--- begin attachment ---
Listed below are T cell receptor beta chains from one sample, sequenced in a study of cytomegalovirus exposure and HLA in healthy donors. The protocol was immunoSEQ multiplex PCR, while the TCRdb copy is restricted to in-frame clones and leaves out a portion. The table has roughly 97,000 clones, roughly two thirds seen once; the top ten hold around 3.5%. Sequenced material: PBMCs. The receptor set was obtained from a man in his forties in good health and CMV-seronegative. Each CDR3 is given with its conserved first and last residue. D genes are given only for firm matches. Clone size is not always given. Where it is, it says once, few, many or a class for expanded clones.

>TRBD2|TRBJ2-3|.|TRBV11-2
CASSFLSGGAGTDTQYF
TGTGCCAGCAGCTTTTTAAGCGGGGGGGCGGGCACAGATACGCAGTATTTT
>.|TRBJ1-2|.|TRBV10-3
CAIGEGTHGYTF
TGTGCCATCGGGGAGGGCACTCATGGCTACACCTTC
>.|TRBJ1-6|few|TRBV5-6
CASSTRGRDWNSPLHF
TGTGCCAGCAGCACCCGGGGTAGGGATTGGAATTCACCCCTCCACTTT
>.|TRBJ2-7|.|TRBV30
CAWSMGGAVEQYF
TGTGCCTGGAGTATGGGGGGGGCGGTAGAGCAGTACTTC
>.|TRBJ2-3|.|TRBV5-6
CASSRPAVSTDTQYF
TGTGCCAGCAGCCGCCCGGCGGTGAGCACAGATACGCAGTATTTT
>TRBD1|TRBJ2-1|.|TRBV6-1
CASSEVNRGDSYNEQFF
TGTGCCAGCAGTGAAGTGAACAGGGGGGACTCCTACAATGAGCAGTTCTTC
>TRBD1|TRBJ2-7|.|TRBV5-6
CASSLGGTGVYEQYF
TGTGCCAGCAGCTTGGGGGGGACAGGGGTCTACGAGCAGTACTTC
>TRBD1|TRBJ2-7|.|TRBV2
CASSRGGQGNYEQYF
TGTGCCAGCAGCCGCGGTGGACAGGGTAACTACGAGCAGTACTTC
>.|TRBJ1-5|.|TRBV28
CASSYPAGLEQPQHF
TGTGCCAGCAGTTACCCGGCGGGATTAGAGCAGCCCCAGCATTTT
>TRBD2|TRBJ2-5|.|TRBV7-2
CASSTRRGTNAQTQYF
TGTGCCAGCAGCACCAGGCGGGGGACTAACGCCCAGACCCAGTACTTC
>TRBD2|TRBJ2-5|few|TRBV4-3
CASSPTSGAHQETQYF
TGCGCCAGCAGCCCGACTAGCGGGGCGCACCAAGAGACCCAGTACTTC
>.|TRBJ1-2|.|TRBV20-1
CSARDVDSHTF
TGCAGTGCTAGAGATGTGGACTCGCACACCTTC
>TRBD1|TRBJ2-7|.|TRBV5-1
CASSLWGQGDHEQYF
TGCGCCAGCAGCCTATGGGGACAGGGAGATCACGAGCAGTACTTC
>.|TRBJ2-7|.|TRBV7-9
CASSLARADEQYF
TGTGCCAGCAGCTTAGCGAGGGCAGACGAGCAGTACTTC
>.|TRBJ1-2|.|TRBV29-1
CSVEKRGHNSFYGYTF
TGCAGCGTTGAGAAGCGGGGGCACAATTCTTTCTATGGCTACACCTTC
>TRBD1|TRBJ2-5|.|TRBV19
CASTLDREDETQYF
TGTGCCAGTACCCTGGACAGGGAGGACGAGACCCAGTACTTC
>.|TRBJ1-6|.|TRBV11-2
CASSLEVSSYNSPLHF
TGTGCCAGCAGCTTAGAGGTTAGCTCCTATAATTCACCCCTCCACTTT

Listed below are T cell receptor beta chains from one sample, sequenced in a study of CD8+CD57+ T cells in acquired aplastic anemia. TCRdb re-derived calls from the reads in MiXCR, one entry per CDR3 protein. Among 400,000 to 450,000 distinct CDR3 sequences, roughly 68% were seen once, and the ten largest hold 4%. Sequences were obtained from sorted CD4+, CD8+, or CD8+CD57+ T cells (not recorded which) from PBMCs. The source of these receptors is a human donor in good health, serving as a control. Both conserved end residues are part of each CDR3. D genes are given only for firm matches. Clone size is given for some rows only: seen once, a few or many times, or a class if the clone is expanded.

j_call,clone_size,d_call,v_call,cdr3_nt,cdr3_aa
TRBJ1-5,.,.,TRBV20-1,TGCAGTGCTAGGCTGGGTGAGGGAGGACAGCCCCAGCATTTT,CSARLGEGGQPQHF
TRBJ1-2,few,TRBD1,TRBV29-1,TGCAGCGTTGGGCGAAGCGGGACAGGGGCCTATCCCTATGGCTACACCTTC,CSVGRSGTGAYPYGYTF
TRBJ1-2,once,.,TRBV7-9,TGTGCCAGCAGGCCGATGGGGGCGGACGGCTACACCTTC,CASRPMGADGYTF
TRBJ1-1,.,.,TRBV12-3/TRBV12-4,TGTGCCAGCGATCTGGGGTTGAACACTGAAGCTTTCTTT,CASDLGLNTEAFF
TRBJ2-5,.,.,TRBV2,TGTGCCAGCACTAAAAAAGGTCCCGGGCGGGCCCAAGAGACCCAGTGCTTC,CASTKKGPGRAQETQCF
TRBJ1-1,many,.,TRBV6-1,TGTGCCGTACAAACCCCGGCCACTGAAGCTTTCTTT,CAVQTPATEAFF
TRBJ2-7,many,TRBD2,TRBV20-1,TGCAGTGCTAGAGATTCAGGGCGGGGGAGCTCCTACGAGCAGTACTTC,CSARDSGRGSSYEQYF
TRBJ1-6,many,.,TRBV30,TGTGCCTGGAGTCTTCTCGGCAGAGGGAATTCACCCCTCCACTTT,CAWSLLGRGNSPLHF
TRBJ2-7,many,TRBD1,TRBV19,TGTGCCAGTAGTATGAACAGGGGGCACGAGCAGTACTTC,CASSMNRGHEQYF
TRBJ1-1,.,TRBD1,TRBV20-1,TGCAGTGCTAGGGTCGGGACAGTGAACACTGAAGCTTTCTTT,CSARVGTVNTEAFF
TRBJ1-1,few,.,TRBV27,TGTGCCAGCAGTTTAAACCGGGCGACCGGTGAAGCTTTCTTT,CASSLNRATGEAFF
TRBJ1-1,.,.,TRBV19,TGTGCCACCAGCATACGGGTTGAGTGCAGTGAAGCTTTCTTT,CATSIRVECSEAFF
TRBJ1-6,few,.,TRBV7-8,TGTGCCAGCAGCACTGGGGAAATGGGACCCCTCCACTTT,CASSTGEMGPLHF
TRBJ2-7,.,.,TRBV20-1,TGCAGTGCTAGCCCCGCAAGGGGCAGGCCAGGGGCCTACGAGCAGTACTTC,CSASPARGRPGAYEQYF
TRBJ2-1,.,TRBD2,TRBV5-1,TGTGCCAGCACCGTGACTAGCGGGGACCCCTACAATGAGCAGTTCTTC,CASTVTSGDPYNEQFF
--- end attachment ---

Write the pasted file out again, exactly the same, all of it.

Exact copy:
Listed below are T cell receptor beta chains from one sample, sequenced in a study of cytomegalovirus exposure and HLA in healthy donors. The protocol was immunoSEQ multiplex PCR, while the TCRdb copy is restricted to in-frame clones and leaves out a portion. The table has roughly 97,000 clones, roughly two thirds seen once; the top ten hold around 3.5%. Sequenced material: PBMCs. The receptor set was obtained from a man in his forties in good health and CMV-seronegative. Each CDR3 is given with its conserved first and last residue. D genes are given only for firm matches. Clone size is not always given. Where it is, it says once, few, many or a class for expanded clones.

>TRBD2|TRBJ2-3|.|TRBV11-2
CASSFLSGGAGTDTQYF
TGTGCCAGCAGCTTTTTAAGCGGGGGGGCGGGCACAGATACGCAGTATTTT
>.|TRBJ1-2|.|TRBV10-3
CAIGEGTHGYTF
TGTGCCATCGGGGAGGGCACTCATGGCTACACCTTC
>.|TRBJ1-6|few|TRBV5-6
CASSTRGRDWNSPLHF
TGTGCCAGCAGCACCCGGGGTAGGGATTGGAATTCACCCCTCCACTTT
>.|TRBJ2-7|.|TRBV30
CAWSMGGAVEQYF
TGTGCCTGGAGTATGGGGGGGGCGGTAGAGCAGTACTTC
>.|TRBJ2-3|.|TRBV5-6
CASSRPAVSTDTQYF
TGTGCCAGCAGCCGCCCGGCGGTGAGCACAGATACGCAGTATTTT
>TRBD1|TRBJ2-1|.|TRBV6-1
CASSEVNRGDSYNEQFF
TGTGCCAGCAGTGAAGTGAACAGGGGGGACTCCTACAATGAGCAGTTCTTC
>TRBD1|TRBJ2-7|.|TRBV5-6
CASSLGGTGVYEQYF
TGTGCCAGCAGCTTGGGGGGGACAGGGGTCTACGAGCAGTACTTC
>TRBD1|TRBJ2-7|.|TRBV2
CASSRGGQGNYEQYF
TGTGCCAGCAGCCGCGGTGGACAGGGTAACTACGAGCAGTACTTC
>.|TRBJ1-5|.|TRBV28
CASSYPAGLEQPQHF
TGTGCCAGCAGTTACCCGGCGGGATTAGAGCAGCCCCAGCATTTT
>TRBD2|TRBJ2-5|.|TRBV7-2
CASSTRRGTNAQTQYF
TGTGCCAGCAGCACCAGGCGGGGGACTAACGCCCAGACCCAGTACTTC
>TRBD2|TRBJ2-5|few|TRBV4-3
CASSPTSGAHQETQYF
TGCGCCAGCAGCCCGACTAGCGGGGCGCACCAAGAGACCCAGTACTTC
>.|TRBJ1-2|.|TRBV20-1
CSARDVDSHTF
TGCAGTGCTAGAGATGTGGACTCGCACACCTTC
>TRBD1|TRBJ2-7|.|TRBV5-1
CASSLWGQGDHEQYF
TGCGCCAGCAGCCTATGGGGACAGGGAGATCACGAGCAGTACTTC
>.|TRBJ2-7|.|TRBV7-9
CASSLARADEQYF
TGTGCCAGCAGCTTAGCGAGGGCAGACGAGCAGTACTTC
>.|TRBJ1-2|.|TRBV29-1
CSVEKRGHNSFYGYTF
TGCAGCGTTGAGAAGCGGGGGCACAATTCTTTCTATGGCTACACCTTC
>TRBD1|TRBJ2-5|.|TRBV19
CASTLDREDETQYF
TGTGCCAGTACCCTGGACAGGGAGGACGAGACCCAGTACTTC
>.|TRBJ1-6|.|TRBV11-2
CASSLEVSSYNSPLHF
TGTGCCAGCAGCTTAGAGGTTAGCTCCTATAATTCACCCCTCCACTTT

Listed below are T cell receptor beta chains from one sample, sequenced in a study of CD8+CD57+ T cells in acquired aplastic anemia. TCRdb re-derived calls from the reads in MiXCR, one entry per CDR3 protein. Among 400,000 to 450,000 distinct CDR3 sequences, roughly 68% were seen once, and the ten largest hold 4%. Sequences were obtained from sorted CD4+, CD8+, or CD8+CD57+ T cells (not recorded which) from PBMCs. The source of these receptors is a human donor in good health, serving as a control. Both conserved end residues are part of each CDR3. D genes are given only for firm matches. Clone size is given for some rows only: seen once, a few or many times, or a class if the clone is expanded.

j_call,clone_size,d_call,v_call,cdr3_nt,cdr3_aa
TRBJ1-5,.,.,TRBV20-1,TGCAGTGCTAGGCTGGGTGAGGGAGGACAGCCCCAGCATTTT,CSARLGEGGQPQHF
TRBJ1-2,few,TRBD1,TRBV29-1,TGCAGCGTTGGGCGAAGCGGGACAGGGGCCTATCCCTATGGCTACACCTTC,CSVGRSGTGAYPYGYTF
TRBJ1-2,once,.,TRBV7-9,TGTGCCAGCAGGCCGATGGGGGCGGACGGCTACACCTTC,CASRPMGADGYTF
TRBJ1-1,.,.,TRBV12-3/TRBV12-4,TGTGCCAGCGATCTGGGGTTGAACACTGAAGCTTTCTTT,CASDLGLNTEAFF
TRBJ2-5,.,.,TRBV2,TGTGCCAGCACTAAAAAAGGTCCCGGGCGGGCCCAAGAGACCCAGTGCTTC,CASTKKGPGRAQETQCF
TRBJ1-1,many,.,TRBV6-1,TGTGCCGTACAAACCCCGGCCACTGAAGCTTTCTTT,CAVQTPATEAFF
TRBJ2-7,many,TRBD2,TRBV20-1,TGCAGTGCTAGAGATTCAGGGCGGGGGAGCTCCTACGAGCAGTACTTC,CSARDSGRGSSYEQYF
TRBJ1-6,many,.,TRBV30,TGTGCCTGGAGTCTTCTCGGCAGAGGGAATTCACCCCTCCACTTT,CAWSLLGRGNSPLHF
TRBJ2-7,many,TRBD1,TRBV19,TGTGCCAGTAGTATGAACAGGGGGCACGAGCAGTACTTC,CASSMNRGHEQYF
TRBJ1-1,.,TRBD1,TRBV20-1,TGCAGTGCTAGGGTCGGGACAGTGAACACTGAAGCTTTCTTT,CSARVGTVNTEAFF
TRBJ1-1,few,.,TRBV27,TGTGCCAGCAGTTTAAACCGGGCGACCGGTGAAGCTTTCTTT,CASSLNRATGEAFF
TRBJ1-1,.,.,TRBV19,TGTGCCACCAGCATACGGGTTGAGTGCAGTGAAGCTTTCTTT,CATSIRVECSEAFF
TRBJ1-6,few,.,TRBV7-8,TGTGCCAGCAGCACTGGGGAAATGGGACCCCTCCACTTT,CASSTGEMGPLHF
TRBJ2-7,.,.,TRBV20-1,TGCAGTGCTAGCCCCGCAAGGGGCAGGCCAGGGGCCTACGAGCAGTACTTC,CSASPARGRPGAYEQYF
TRBJ2-1,.,TRBD2,TRBV5-1,TGTGCCAGCACCGTGACTAGCGGGGACCCCTACAATGAGCAGTTCTTC,CASTVTSGDPYNEQFF